Have Yourself a Merry Little Christmas: Martin, Your Lyrics are Trash and Everybody Knows It

Hugh Martin & Ralph Blane — 1944

One of the most famous and melancholy Christmas classics, “Have Yourself a Merry Little Christmas” has been performed and recorded year after year after year after year since its creation in 1944, and why not? It’s not just super cozy; it’s also one of the few classic Christmas tunes for the lonely holiday experience. If you’re making a scene for a movie where some sweater-clad wretch sadly looks out a window at gently-falling snow, longingly thinking of their absent partner/family/love interest/mid-west polka king, “Have Yourself a Merry Little Christmas” is the soundtrack.

Like a good handful of the best 20th century entries in the Christmas songbook, “Have Yourself a Merry Little Christmas” was written and composed in the 1940s, and like several other staples, it was produced for a film. American composing duo Hugh Martin and Ralph Blane (or just Hugh Martin, according to Hugh Martin) wrote the song for the MGM film Meet Me in St. Louis, a musical dramedy starring Judy Garland about the four Smith family daughters and their trials and tribulations leading up to the 1904 St. Louis World’s Fair, and the family’s move to New York.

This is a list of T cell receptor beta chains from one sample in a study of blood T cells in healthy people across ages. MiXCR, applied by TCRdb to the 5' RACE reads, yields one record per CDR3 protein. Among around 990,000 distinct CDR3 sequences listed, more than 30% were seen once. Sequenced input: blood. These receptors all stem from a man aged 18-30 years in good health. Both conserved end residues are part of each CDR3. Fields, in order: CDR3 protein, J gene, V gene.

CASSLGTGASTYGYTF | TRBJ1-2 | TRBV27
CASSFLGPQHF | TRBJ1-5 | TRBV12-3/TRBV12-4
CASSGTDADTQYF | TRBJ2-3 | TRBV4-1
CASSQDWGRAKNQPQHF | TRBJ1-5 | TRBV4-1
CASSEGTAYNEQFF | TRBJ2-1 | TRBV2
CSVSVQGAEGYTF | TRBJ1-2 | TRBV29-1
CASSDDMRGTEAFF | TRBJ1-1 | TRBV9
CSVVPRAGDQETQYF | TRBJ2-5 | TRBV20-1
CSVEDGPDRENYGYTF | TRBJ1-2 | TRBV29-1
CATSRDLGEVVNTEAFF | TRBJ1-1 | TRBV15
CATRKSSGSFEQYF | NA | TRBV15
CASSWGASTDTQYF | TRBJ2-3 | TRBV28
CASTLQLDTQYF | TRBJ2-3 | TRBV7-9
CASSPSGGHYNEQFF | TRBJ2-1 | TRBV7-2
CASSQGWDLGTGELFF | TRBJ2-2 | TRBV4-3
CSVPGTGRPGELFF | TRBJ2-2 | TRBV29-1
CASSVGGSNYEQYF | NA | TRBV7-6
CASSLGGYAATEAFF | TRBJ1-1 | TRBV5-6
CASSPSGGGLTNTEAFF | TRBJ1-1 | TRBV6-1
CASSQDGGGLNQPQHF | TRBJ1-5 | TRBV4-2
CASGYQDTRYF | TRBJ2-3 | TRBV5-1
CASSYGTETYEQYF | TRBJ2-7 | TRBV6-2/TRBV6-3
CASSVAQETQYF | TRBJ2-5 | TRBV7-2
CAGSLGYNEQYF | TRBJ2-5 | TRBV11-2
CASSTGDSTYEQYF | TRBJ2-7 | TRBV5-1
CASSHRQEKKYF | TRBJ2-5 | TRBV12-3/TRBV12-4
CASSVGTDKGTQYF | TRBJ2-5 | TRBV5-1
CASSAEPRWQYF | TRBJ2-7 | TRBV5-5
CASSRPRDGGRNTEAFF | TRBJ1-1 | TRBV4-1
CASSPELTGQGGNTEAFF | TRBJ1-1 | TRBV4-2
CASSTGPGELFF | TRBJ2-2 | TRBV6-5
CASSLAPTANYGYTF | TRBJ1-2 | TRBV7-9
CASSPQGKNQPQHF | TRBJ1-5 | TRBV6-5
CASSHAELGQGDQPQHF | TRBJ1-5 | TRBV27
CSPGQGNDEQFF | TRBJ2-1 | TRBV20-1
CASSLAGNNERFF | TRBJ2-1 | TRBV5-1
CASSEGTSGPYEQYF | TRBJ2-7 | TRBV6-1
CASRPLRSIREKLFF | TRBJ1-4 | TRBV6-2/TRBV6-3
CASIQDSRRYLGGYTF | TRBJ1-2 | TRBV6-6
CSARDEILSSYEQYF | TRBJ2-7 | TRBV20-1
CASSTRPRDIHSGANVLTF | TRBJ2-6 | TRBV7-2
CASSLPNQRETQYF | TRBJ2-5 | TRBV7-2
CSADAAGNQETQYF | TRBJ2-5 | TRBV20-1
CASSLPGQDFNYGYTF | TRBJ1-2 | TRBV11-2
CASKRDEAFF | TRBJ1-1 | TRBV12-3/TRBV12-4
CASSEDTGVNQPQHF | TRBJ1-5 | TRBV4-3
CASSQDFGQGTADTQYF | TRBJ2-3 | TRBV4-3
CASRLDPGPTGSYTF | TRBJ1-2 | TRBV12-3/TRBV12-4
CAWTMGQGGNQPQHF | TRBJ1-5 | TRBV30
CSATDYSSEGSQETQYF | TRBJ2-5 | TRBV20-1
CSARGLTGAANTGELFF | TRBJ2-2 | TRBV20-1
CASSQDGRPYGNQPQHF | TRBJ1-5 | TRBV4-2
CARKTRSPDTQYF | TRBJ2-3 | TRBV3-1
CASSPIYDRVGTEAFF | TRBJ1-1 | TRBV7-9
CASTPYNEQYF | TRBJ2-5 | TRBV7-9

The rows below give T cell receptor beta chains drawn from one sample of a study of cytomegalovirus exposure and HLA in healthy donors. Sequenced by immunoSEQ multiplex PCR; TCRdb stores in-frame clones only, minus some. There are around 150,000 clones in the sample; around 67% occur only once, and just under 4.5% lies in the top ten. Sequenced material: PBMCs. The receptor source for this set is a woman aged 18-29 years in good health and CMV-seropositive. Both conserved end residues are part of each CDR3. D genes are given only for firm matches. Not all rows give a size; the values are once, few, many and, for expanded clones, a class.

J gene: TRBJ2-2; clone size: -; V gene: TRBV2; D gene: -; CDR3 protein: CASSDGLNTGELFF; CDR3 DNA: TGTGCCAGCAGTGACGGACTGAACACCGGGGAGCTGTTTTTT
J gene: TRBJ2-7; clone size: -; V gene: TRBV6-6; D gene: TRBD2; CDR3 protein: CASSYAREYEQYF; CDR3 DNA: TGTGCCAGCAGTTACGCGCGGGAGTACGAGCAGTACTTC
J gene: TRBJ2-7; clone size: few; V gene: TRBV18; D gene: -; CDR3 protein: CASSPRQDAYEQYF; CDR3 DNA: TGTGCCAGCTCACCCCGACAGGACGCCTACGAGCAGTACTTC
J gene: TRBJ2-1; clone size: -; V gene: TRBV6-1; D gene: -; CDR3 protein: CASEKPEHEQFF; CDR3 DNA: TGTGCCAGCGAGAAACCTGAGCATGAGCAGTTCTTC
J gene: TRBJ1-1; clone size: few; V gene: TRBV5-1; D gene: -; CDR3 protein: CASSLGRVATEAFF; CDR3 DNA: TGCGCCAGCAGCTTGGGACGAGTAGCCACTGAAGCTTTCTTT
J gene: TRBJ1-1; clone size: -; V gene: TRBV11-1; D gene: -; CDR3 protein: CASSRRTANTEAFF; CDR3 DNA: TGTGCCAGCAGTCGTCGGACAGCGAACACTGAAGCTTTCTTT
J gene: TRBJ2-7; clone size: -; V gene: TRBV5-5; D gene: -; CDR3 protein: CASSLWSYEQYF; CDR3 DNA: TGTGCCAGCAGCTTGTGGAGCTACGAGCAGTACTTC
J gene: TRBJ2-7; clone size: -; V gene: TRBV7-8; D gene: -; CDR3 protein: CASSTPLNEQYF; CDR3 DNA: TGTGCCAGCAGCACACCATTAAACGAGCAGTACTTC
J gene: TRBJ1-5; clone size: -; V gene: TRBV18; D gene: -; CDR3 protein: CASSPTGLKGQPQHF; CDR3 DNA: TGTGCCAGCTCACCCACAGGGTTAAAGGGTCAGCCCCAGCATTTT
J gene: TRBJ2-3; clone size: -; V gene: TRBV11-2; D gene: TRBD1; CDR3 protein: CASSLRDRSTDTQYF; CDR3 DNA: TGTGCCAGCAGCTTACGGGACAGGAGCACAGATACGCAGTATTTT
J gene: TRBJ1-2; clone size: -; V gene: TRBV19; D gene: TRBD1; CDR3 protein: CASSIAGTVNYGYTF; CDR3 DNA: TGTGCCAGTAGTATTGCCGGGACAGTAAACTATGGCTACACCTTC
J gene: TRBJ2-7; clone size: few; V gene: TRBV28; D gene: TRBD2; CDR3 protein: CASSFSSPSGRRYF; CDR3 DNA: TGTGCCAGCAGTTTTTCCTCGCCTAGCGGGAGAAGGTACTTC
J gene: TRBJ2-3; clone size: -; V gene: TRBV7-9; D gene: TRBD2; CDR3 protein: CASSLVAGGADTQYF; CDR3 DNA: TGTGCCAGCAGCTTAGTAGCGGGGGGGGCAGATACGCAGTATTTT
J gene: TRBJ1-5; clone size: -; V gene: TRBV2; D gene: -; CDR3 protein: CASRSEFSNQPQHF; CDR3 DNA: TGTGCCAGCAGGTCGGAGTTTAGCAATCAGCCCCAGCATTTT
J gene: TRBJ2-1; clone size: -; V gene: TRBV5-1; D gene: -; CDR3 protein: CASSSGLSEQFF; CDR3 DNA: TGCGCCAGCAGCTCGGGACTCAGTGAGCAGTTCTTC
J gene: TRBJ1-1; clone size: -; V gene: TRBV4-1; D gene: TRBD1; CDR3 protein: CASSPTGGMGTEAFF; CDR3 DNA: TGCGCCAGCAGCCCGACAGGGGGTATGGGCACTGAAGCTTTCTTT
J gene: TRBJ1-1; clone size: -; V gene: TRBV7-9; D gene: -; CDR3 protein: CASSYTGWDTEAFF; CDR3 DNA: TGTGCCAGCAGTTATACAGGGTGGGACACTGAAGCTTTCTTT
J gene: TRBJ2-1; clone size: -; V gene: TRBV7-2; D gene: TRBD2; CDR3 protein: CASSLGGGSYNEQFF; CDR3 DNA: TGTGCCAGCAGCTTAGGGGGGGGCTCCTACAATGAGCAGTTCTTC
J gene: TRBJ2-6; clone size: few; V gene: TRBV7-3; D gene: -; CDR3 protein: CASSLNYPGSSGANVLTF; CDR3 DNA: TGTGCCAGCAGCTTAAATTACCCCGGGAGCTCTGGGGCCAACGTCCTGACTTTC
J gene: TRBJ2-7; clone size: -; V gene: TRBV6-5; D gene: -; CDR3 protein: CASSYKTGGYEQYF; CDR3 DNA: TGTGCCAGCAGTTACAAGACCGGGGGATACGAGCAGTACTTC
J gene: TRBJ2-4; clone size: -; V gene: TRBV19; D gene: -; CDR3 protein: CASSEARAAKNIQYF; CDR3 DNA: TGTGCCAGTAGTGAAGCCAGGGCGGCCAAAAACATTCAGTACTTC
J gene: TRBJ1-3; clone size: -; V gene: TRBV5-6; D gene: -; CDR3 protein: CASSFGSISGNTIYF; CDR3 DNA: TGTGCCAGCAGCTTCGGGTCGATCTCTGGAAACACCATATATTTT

The film is divided into a series of seasonal vignettes and, appropriately, the song appears in the film’s Christmas quarter. On Christmas Eve, Judy Garland’s Esther comes home from a dance to find her kid sister “Tootie” (yes, that was considered a name in the 40s) distraught over the prospect of her family’s move. In an effort to console her sister, Esther sings “Have Yourself a Merry Little Christmas.” Sadly the song doesn’t help poor Tootie, and she proceeds to go outside and devastate a snowman.

Tootie delivers the death blow